Its fur coat may be used as an ingredient in items that employ vibratory amplification.

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  • Rules for Curses, Disease, and Other Effects Unknown to Players


    A player character is carrying around a mask that grants the ability to become invisible at will, so long as it is worn. Unfortunately, the mask also gradually causes her to believe she is a member of an ancient humanoid bird race. How do you reveal this information to the player without spoiling the suspense, reducing the fun, and removing her ability to cleverly solve the problem? (This example is from the the Maze of the Blue Medusa campaign I’m running.)

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  • Engineer Class


    Engineers are crafters of all things non-magical. Some are smiths, some carpenters, some architects, some leatherworkers. They’re always on the watch for useful things that don’t necessarily seem useful, and for things to deconstruct for their wonderful bits.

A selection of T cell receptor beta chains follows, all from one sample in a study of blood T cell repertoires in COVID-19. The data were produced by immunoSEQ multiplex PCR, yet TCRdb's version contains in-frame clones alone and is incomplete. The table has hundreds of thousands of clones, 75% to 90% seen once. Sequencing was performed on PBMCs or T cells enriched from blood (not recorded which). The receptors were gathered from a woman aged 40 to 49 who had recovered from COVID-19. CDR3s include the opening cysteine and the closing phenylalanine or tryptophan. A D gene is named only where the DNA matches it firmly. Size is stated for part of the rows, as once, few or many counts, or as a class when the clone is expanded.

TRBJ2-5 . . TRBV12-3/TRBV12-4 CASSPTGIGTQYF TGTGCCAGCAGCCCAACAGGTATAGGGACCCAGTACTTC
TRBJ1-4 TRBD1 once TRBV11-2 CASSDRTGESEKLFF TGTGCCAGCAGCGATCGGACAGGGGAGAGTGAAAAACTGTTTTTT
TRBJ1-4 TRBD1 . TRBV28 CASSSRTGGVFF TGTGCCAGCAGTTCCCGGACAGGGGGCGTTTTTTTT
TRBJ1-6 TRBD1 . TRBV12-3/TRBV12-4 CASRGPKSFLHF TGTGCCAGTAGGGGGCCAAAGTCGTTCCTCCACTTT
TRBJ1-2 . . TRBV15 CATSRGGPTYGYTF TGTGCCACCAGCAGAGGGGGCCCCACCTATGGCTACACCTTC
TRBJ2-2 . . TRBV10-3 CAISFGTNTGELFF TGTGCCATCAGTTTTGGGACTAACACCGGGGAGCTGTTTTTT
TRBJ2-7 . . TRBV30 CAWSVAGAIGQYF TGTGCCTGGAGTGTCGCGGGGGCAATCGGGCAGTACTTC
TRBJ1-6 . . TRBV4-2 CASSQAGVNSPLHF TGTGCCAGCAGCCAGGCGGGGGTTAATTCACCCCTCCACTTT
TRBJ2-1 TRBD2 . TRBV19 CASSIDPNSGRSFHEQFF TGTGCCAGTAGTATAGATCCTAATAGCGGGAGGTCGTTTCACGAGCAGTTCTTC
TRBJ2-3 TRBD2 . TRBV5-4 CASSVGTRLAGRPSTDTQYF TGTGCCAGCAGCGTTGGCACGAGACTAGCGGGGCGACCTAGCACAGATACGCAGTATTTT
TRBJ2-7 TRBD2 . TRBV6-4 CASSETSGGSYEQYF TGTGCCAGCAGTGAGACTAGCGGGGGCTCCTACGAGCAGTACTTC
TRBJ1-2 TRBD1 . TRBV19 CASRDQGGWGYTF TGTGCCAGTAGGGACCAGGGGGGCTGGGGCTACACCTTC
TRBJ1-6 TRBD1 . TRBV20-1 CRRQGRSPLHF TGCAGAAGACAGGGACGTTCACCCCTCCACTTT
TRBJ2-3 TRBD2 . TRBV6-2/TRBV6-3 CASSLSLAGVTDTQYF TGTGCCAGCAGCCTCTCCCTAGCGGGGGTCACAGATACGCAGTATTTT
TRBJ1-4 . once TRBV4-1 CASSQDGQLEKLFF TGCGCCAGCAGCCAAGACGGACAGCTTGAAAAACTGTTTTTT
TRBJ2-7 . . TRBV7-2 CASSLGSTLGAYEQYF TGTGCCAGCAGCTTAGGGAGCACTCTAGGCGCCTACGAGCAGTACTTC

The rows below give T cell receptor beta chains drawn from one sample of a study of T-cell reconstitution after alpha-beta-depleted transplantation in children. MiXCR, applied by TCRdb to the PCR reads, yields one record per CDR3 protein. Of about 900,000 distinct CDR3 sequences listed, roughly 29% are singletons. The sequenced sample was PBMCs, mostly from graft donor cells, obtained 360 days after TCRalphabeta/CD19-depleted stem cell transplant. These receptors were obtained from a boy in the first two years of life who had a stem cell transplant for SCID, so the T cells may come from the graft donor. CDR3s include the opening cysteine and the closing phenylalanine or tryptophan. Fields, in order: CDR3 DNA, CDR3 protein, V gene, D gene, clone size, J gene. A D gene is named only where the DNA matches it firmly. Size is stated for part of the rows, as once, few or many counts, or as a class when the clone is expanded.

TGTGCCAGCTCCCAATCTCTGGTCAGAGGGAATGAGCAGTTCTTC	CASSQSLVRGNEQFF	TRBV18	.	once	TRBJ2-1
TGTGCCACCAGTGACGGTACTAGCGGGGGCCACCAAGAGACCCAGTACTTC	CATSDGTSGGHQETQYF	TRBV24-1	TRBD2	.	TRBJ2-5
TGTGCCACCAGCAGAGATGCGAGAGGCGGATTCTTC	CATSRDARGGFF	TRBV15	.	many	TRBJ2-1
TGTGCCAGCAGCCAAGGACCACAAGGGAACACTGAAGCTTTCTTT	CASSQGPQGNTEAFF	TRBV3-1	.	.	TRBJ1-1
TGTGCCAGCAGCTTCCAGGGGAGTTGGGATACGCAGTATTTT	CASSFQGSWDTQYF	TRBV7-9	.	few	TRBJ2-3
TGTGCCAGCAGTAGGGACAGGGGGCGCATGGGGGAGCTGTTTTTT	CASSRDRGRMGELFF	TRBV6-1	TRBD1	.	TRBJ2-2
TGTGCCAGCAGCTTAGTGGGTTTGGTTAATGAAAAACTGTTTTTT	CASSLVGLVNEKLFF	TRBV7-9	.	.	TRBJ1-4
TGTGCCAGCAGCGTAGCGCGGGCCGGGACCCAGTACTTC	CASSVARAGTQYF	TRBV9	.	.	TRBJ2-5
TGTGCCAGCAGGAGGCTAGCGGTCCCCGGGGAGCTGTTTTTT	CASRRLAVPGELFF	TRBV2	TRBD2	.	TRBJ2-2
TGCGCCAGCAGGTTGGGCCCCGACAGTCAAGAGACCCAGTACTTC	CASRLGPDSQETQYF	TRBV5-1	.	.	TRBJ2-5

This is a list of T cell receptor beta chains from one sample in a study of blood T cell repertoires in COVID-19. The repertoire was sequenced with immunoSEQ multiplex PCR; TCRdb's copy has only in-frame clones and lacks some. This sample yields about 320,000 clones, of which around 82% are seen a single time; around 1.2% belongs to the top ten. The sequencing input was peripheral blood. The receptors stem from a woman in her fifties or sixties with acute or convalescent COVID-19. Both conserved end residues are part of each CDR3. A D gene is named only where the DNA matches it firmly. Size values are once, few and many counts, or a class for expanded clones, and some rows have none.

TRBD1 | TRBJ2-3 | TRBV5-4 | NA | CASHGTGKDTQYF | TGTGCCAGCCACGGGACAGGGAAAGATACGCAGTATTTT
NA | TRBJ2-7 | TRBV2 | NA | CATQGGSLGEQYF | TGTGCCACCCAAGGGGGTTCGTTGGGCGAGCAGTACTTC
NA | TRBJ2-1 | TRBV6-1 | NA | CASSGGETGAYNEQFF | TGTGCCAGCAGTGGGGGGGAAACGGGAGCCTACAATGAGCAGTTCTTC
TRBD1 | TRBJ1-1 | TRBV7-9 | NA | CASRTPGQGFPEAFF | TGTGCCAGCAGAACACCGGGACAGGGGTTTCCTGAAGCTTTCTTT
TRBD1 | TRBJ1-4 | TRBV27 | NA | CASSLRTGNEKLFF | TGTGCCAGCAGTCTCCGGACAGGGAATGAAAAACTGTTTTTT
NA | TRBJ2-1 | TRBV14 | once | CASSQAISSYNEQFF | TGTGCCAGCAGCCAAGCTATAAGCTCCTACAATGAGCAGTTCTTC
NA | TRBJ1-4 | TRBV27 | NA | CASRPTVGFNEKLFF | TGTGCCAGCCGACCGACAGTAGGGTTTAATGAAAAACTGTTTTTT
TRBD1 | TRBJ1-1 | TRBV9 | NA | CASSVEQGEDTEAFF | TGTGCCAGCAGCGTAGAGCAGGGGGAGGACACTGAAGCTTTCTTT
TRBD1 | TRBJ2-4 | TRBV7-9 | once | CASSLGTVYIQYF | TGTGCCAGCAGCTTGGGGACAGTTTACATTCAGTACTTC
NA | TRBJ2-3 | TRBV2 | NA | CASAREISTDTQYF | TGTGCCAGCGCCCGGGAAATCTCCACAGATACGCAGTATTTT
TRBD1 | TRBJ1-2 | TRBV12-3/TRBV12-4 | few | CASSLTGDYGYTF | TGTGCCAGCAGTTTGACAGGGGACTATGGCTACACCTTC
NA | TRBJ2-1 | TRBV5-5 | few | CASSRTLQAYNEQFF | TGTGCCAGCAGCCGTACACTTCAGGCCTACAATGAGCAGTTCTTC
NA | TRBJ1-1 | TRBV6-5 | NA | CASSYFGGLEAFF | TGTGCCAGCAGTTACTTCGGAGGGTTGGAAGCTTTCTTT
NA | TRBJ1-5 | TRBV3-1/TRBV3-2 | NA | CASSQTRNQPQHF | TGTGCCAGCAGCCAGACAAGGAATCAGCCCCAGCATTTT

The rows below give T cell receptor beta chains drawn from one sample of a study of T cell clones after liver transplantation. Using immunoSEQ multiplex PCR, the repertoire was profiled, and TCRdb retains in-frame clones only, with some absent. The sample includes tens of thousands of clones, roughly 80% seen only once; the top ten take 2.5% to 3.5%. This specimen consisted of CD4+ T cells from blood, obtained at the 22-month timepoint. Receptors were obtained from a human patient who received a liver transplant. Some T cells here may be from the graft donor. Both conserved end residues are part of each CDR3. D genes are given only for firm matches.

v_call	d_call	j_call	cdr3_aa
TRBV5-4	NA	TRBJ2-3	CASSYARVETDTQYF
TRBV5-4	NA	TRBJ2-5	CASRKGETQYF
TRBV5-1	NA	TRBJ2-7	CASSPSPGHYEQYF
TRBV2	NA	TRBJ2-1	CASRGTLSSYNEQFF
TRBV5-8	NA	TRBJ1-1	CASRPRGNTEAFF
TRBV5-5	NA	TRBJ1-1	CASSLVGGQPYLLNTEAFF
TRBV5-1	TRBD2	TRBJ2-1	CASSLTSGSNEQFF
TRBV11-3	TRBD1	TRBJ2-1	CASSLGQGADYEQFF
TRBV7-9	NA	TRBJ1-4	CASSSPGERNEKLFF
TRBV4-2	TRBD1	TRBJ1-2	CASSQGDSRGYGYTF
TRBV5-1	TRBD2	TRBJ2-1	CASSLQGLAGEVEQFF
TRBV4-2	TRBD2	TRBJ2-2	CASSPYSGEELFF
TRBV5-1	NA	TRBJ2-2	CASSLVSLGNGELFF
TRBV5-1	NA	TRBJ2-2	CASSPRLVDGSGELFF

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  • Dwarf Class

    Dwarves are incredibly rare, at least to anyone else’s knowledge. They’re hidden away in the privacy of their mountain, digging deeper, expanding in any direction they can. They’re learning what’s below, negotiating with it, killing it, defending against it, walling it off.

    Dwarves are not warlike, but little appeals to them more than a well-crafted weapon infused with purpose and capability - except a machine of great utility. Utility to whom? It doesn’t matter. If the craftsmanship is good, it will work to great efficiency and purpose. If it works, it’s good. If it’s good, it’s worth keeping. Things that are worth keeping are best kept hidden away, behind a trapped lock in a warded room guarded by an army, if they’re not being used.